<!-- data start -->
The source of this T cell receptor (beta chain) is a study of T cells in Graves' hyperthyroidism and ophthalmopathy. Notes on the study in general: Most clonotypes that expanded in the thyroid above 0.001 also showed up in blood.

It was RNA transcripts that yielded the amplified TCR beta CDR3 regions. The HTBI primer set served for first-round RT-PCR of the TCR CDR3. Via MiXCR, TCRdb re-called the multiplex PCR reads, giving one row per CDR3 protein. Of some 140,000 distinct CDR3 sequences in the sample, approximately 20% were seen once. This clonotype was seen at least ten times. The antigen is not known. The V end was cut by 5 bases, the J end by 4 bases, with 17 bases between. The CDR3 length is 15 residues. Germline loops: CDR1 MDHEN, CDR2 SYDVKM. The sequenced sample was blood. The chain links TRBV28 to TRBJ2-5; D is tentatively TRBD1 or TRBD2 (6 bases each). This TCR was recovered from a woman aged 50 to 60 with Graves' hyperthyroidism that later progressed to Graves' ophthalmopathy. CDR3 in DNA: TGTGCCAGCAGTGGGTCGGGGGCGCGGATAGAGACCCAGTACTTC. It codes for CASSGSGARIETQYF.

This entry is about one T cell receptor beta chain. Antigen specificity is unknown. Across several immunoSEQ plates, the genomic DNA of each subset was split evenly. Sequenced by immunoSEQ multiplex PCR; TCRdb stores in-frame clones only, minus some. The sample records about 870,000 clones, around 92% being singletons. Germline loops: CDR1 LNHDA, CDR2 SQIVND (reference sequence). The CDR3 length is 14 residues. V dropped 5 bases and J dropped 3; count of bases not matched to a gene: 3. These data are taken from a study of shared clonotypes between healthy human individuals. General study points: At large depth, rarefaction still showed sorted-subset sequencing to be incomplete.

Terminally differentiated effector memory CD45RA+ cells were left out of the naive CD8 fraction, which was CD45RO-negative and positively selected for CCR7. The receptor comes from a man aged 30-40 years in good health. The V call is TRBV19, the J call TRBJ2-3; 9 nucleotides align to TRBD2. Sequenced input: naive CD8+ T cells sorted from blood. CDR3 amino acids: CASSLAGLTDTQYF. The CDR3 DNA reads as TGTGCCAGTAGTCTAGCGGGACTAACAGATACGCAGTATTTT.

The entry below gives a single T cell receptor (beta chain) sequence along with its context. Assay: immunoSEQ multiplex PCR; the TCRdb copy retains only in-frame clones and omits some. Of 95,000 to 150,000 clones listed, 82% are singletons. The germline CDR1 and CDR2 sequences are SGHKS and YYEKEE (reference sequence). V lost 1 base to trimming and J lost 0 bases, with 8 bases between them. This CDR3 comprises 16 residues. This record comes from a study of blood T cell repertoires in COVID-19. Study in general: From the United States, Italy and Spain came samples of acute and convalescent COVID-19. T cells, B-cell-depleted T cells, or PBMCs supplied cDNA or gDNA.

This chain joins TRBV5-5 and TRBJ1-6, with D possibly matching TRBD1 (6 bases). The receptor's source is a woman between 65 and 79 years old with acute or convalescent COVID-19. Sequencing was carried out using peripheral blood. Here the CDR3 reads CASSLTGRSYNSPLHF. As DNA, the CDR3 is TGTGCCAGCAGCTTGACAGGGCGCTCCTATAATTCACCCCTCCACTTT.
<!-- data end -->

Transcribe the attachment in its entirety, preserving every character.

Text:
The source of this T cell receptor (beta chain) is a study of T cells in Graves' hyperthyroidism and ophthalmopathy. Notes on the study in general: Most clonotypes that expanded in the thyroid above 0.001 also showed up in blood.

It was RNA transcripts that yielded the amplified TCR beta CDR3 regions. The HTBI primer set served for first-round RT-PCR of the TCR CDR3. Via MiXCR, TCRdb re-called the multiplex PCR reads, giving one row per CDR3 protein. Of some 140,000 distinct CDR3 sequences in the sample, approximately 20% were seen once. This clonotype was seen at least ten times. The antigen is not known. The V end was cut by 5 bases, the J end by 4 bases, with 17 bases between. The CDR3 length is 15 residues. Germline loops: CDR1 MDHEN, CDR2 SYDVKM. The sequenced sample was blood. The chain links TRBV28 to TRBJ2-5; D is tentatively TRBD1 or TRBD2 (6 bases each). This TCR was recovered from a woman aged 50 to 60 with Graves' hyperthyroidism that later progressed to Graves' ophthalmopathy. CDR3 in DNA: TGTGCCAGCAGTGGGTCGGGGGCGCGGATAGAGACCCAGTACTTC. It codes for CASSGSGARIETQYF.

This entry is about one T cell receptor beta chain. Antigen specificity is unknown. Across several immunoSEQ plates, the genomic DNA of each subset was split evenly. Sequenced by immunoSEQ multiplex PCR; TCRdb stores in-frame clones only, minus some. The sample records about 870,000 clones, around 92% being singletons. Germline loops: CDR1 LNHDA, CDR2 SQIVND (reference sequence). The CDR3 length is 14 residues. V dropped 5 bases and J dropped 3; count of bases not matched to a gene: 3. These data are taken from a study of shared clonotypes between healthy human individuals. General study points: At large depth, rarefaction still showed sorted-subset sequencing to be incomplete.

Terminally differentiated effector memory CD45RA+ cells were left out of the naive CD8 fraction, which was CD45RO-negative and positively selected for CCR7. The receptor comes from a man aged 30-40 years in good health. The V call is TRBV19, the J call TRBJ2-3; 9 nucleotides align to TRBD2. Sequenced input: naive CD8+ T cells sorted from blood. CDR3 amino acids: CASSLAGLTDTQYF. The CDR3 DNA reads as TGTGCCAGTAGTCTAGCGGGACTAACAGATACGCAGTATTTT.

The entry below gives a single T cell receptor (beta chain) sequence along with its context. Assay: immunoSEQ multiplex PCR; the TCRdb copy retains only in-frame clones and omits some. Of 95,000 to 150,000 clones listed, 82% are singletons. The germline CDR1 and CDR2 sequences are SGHKS and YYEKEE (reference sequence). V lost 1 base to trimming and J lost 0 bases, with 8 bases between them. This CDR3 comprises 16 residues. This record comes from a study of blood T cell repertoires in COVID-19. Study in general: From the United States, Italy and Spain came samples of acute and convalescent COVID-19. T cells, B-cell-depleted T cells, or PBMCs supplied cDNA or gDNA.

This chain joins TRBV5-5 and TRBJ1-6, with D possibly matching TRBD1 (6 bases). The receptor's source is a woman between 65 and 79 years old with acute or convalescent COVID-19. Sequencing was carried out using peripheral blood. Here the CDR3 reads CASSLTGRSYNSPLHF. As DNA, the CDR3 is TGTGCCAGCAGCTTGACAGGGCGCTCCTATAATTCACCCCTCCACTTT.